Great Harvest's Recipe for Growth

How has Great Harvest Bread Co. opened 130 bakeries in 34 states? Freedom, community, and ideas: "We're a brand company, but we're also a university. We're creating a community of learning."

It's one of the biggest challenges facing companies with big plans for growth: How do you roll out a new idea without making it seem bland in the process? How do you get scale without smothering innovation?

Great Harvest Bread Co. has a recipe for innovation-driven growth. Founders Pete and Laura Wakeman opened their first bakery in 1976, in Great Falls, Montana. Great Harvest now has 130 bakeries in 34 states and generates annual sales of more than $60 million. Its goal is to have 500 stores by 2005. How has it grown so fast? By selling franchises. But unlike most franchises, Great Harvest doesn't insist on standardized procedures or impose top-down regulations. Instead, it promotes localized innovation and encourages fast learning.

"We think of this as an intellectual-property business," says Tom McMakin, 37, Great Harvest's chief operating officer. "We're a bread company, but we're also a university. We're creating a community of learning. A network of equal participants doing similar things will generate lots of new ideas — and produce a big competitive advantage for the whole company."

The first principle of growth at Great Harvest is that expansion comes from experimentation. Its mission statement opens with a call to "Be loose and have fun." When new owners sign on as franchisees, they don't have to wade through a thick document of regulations. Although there is an operating manual that details best practices, owners run their bakeries as they see fit — on just one condition: that they share what they learn along the way with other owners in the Great Harvest system.

"We're a freedom-based franchise," McMakin says. "Each store has a mom-and-pop feel. But in our stores, mom and pop know what they're doing — because they stand on the shoulders of more than 100 other people doing the same thing."

Hence the second principle of growth: Owners make the best teachers. When Great Harvest opens a bakery, the new owners travel to company headquarters in Dillon, Montana for a week-long training session on how to bake whole-wheat bread — Great Harvest's (ahem) bread and butter — and on how to run a small business. Staffers teach many of those sessions. But an experienced owner is always on hand to provide examples and to act as a role model. Then comes the real education: The new owners visit two up-and-running franchises in different parts of the country.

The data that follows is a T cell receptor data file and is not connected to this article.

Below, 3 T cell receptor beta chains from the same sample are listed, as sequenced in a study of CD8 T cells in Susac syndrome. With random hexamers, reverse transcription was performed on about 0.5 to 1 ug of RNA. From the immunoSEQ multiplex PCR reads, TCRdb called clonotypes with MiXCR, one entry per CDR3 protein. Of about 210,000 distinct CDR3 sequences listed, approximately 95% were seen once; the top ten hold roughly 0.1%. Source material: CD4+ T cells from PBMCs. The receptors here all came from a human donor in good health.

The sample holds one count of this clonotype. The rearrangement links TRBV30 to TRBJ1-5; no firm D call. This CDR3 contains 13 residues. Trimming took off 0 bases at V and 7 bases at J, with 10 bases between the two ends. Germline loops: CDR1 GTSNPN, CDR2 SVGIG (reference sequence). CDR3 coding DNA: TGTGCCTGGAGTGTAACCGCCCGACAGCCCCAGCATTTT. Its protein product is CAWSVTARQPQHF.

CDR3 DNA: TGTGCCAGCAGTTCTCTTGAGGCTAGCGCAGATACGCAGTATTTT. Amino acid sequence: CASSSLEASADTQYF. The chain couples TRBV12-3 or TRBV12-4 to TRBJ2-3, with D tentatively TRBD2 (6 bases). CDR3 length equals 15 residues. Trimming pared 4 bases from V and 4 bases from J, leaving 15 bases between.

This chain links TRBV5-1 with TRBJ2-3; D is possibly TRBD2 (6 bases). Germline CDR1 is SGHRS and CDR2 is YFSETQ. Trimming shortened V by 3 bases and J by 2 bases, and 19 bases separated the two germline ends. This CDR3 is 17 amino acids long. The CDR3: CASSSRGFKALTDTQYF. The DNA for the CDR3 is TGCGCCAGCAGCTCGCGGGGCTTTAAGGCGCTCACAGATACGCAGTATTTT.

"Experience is the mother of expertise," says McMakin. "New owners learn more from their peers than they do from bureaucrats. I don't own a bakery. I sit at a desk."

Zealie Van Raalte, 50, and his wife, Susan, 49, are a case in point. Before they opened their bakery in Larchmont, New York, Zealie Van Raalte visited stores in Birmingham, Michigan and Alexandria, Virginia. "I thought I knew everything about running a bakery after we visited Birmingham," he says. "But in Alexandria, they don't do things the same way."

Great Harvest wants its owners to keep learning. That's why new stores get a checkup visit from the owner of an established store within six months of opening. The company covers the visitor's travel expenses. It also pays for half of the expenses whenever one established owner visits another. "We spend most of our money on connecting owners, not on trying to generate ideas in Dillon," McMakin says. "There's just something magical about two owners — two people who do the same thing — standing next to each other, talking and learning: Here's someone looking for knowledge; here's someone sharing it at the right moment."

Great Harvest uses technology too. Last spring, it created a company-wide intranet to serve as a repository for recipes and management tips, as well as ideas about decorations, promotions, and marketing. About 80% of Great Harvest's owners communicate with one another regularly via email.

Van Raalte says this interaction among owners is what keeps his store growing and changing: "We knew we wanted to run a bakery, but we didn't know how. We stay in touch with the owners we met in Dillon and with the people we've visited. They're our best source for ideas."

You can visit Great Harvest Bread Co. on the Web (www.greatharvest.com).

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